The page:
15 March, 2010

Item 20: The Æther Collectors: Matthew and James Hardy

Matthew and James Hardy dressed for æther collection.  1875.

Sons of a wealthy western Pennsylvania glasswork tycoon, Matthew and James Hardy took leave of their father's business in 1870 and went on to make one of the most important, albeit largely unrecognized discoveries of the 19th century.  During the summer of 1874, while exploring catacombs and caverns deep below the surface streets of London, the two self-proclaimed adventurers and explorers stumbled upon a plasma-type gas that would ultimately be dubbed æther upon later examination by Berkley Vanderzee and Geoffrey Hawkins.  An 1875 photograph of Matthew and James Hardy has been cataloged as Collection Item 20.

A patient, generous and indulgent father, Jasper Hardy wished his two sons well when they set out to see the world in the spring of 1870.  Their wanderings brought them to London in early 1874, where rumors of vast networks of tunnels and caverns below the city surface piqued their interests.  While preparing for their initial subterranean expedition, they met Berkley Vanderzee, from whom they acquired various supplies and mechanical instruments deemed necessary for their forthcoming journeys.  Vanderzee in turn brought their plans to the attention of his friend Geoffrey Hawkins, who was intrigued enough to underwrite some of their costs and expenditures.  It was on their second expedition in late August of 1874 that they made their momentous discovery.  The brothers subsequently presented samples to Vanderzee and Hawkins, who named the gaseous matter æther.  They took the name from Greek mythology, æther being known in that context as the substance of the heavens.  Within twelve months, Vanderzee and Hawkins had developed the first functioning æther power cell.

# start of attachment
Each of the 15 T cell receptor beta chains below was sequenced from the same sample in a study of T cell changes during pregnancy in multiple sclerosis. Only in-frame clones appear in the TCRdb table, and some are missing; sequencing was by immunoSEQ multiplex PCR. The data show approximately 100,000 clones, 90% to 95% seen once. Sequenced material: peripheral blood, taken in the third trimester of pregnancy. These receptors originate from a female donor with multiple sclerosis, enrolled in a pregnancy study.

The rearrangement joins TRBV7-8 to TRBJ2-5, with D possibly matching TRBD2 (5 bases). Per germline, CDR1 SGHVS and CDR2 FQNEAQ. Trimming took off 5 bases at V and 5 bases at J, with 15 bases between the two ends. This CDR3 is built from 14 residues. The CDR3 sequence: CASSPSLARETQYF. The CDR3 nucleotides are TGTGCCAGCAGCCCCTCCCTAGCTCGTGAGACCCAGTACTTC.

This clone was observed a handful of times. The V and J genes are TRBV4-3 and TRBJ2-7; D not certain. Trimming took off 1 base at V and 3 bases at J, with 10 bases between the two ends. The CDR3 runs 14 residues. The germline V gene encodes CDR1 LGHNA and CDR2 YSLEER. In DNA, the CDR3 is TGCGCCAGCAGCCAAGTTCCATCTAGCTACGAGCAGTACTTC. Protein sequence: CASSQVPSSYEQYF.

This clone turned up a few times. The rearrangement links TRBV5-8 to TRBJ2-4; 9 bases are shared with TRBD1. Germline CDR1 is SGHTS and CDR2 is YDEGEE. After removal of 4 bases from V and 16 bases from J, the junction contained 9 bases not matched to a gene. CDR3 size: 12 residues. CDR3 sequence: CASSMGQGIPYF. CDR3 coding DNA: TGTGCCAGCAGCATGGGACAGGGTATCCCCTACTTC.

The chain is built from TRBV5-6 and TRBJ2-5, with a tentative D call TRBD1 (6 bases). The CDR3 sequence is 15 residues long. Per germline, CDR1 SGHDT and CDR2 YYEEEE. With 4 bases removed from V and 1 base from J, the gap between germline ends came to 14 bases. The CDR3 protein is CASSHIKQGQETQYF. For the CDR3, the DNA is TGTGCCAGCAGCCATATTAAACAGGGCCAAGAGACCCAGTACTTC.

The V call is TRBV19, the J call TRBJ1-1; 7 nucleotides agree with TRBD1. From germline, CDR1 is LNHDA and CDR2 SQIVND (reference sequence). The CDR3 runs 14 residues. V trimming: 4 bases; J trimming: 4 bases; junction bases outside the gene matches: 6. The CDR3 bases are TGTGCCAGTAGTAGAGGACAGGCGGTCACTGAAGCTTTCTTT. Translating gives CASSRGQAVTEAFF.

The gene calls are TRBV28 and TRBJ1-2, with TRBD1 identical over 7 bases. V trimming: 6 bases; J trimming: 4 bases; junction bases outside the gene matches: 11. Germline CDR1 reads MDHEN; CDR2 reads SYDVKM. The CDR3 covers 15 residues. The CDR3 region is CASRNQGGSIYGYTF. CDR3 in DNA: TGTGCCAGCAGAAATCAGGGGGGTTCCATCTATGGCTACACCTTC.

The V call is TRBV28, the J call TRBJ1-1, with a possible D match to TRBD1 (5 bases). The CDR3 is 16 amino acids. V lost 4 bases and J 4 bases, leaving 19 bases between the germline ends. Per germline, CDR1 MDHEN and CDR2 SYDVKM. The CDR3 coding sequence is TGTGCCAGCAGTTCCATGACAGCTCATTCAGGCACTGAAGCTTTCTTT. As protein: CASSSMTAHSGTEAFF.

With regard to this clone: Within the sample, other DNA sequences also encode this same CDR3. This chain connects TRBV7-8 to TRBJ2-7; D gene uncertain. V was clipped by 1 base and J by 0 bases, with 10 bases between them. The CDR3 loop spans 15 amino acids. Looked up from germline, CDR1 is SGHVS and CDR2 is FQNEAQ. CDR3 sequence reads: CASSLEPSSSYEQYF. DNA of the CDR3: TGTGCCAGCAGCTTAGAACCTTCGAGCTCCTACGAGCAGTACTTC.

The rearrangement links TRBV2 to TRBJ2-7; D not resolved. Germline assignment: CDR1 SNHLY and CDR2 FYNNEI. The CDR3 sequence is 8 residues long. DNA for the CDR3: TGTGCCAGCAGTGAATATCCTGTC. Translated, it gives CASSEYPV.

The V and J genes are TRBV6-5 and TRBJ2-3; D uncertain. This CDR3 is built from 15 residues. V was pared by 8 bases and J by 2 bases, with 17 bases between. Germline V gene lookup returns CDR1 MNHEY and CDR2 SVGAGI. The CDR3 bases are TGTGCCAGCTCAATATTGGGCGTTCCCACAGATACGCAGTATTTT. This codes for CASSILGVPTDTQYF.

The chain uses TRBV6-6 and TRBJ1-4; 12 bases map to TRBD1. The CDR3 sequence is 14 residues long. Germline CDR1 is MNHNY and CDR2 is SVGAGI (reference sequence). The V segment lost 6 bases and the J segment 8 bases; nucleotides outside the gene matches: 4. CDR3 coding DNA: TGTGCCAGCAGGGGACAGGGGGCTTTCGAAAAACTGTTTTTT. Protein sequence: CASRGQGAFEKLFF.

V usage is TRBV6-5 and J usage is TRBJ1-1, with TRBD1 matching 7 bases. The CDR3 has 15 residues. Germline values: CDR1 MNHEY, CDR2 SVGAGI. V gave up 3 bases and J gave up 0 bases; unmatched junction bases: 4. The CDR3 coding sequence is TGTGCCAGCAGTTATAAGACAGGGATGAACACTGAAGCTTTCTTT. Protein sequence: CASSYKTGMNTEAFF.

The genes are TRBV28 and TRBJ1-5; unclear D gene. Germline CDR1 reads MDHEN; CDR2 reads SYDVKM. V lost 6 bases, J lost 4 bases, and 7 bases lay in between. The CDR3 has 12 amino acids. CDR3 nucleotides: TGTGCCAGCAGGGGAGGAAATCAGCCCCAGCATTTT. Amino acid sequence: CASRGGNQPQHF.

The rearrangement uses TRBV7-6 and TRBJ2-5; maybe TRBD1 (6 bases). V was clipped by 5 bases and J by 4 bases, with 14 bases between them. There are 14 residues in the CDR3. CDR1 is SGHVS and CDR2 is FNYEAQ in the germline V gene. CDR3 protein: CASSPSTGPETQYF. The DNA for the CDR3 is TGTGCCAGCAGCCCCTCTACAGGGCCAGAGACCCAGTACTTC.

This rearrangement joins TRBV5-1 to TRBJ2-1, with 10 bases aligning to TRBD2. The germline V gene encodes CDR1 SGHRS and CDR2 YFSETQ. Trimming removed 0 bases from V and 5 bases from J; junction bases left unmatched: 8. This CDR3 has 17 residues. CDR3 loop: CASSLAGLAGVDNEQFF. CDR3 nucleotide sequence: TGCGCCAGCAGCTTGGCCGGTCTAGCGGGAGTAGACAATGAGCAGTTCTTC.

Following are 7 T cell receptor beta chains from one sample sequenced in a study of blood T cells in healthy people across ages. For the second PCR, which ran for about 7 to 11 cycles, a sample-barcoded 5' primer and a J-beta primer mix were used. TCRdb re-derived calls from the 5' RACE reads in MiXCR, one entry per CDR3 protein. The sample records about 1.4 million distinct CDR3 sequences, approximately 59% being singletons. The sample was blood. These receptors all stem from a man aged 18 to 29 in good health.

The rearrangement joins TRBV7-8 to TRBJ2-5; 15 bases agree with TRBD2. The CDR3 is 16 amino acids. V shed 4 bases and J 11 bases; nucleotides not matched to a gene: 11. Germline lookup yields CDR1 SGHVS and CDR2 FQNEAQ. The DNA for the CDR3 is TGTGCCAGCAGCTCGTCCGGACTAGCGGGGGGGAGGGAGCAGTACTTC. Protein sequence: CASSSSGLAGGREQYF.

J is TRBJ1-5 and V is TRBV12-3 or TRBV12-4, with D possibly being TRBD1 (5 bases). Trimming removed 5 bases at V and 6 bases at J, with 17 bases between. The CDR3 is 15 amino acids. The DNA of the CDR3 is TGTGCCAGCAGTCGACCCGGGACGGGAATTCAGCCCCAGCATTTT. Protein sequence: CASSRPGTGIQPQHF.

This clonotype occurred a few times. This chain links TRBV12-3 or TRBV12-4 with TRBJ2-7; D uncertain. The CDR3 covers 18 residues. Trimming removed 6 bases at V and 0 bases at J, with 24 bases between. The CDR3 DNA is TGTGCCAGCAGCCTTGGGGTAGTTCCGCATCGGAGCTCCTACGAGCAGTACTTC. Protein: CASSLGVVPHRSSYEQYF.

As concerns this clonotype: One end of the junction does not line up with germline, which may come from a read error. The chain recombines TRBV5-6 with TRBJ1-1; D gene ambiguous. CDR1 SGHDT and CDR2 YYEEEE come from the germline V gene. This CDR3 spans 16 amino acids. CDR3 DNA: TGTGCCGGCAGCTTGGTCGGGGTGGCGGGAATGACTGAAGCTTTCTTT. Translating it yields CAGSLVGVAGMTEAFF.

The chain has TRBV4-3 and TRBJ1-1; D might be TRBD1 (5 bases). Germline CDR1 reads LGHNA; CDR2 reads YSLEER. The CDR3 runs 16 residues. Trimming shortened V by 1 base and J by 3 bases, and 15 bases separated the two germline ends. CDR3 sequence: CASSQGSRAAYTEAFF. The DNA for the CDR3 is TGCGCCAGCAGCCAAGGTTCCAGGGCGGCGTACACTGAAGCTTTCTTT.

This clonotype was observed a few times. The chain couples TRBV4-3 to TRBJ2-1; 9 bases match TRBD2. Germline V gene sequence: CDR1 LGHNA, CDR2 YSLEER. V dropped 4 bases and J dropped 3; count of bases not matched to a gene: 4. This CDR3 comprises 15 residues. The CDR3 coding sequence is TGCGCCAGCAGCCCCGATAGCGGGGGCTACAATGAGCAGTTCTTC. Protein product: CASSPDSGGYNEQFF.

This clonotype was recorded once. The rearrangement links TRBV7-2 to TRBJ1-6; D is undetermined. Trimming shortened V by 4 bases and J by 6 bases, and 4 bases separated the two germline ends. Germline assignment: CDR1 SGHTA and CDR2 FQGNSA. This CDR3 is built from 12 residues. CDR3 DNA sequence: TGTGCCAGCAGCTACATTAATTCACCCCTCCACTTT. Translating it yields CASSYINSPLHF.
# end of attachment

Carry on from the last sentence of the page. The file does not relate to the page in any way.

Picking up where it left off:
The æther deposits that the brothers discovered were deep underground and typically engulfed in toxic gases.  Successful extractions depended on the two being outfitted with specialized optics and breathing filters, thus accounting for their appearance in the above image.  The Victorian Mechanical Museum displays a number of æther-collection items at their London location, including the optics and masks that Matthew and James are wearing in the photo.

From the collection of the Victorian Mechanical Museum.

Matthew Hardy chronicled his subterranean adventures in a book entitled My Travels Underground, published in London in 1889, but he and James never revealed publicly any information about æther or the æther-powered weapons and devices subsequently created by Vanderzee and Hawkins, and later Timothy Deakin and Falynne Hyperion.

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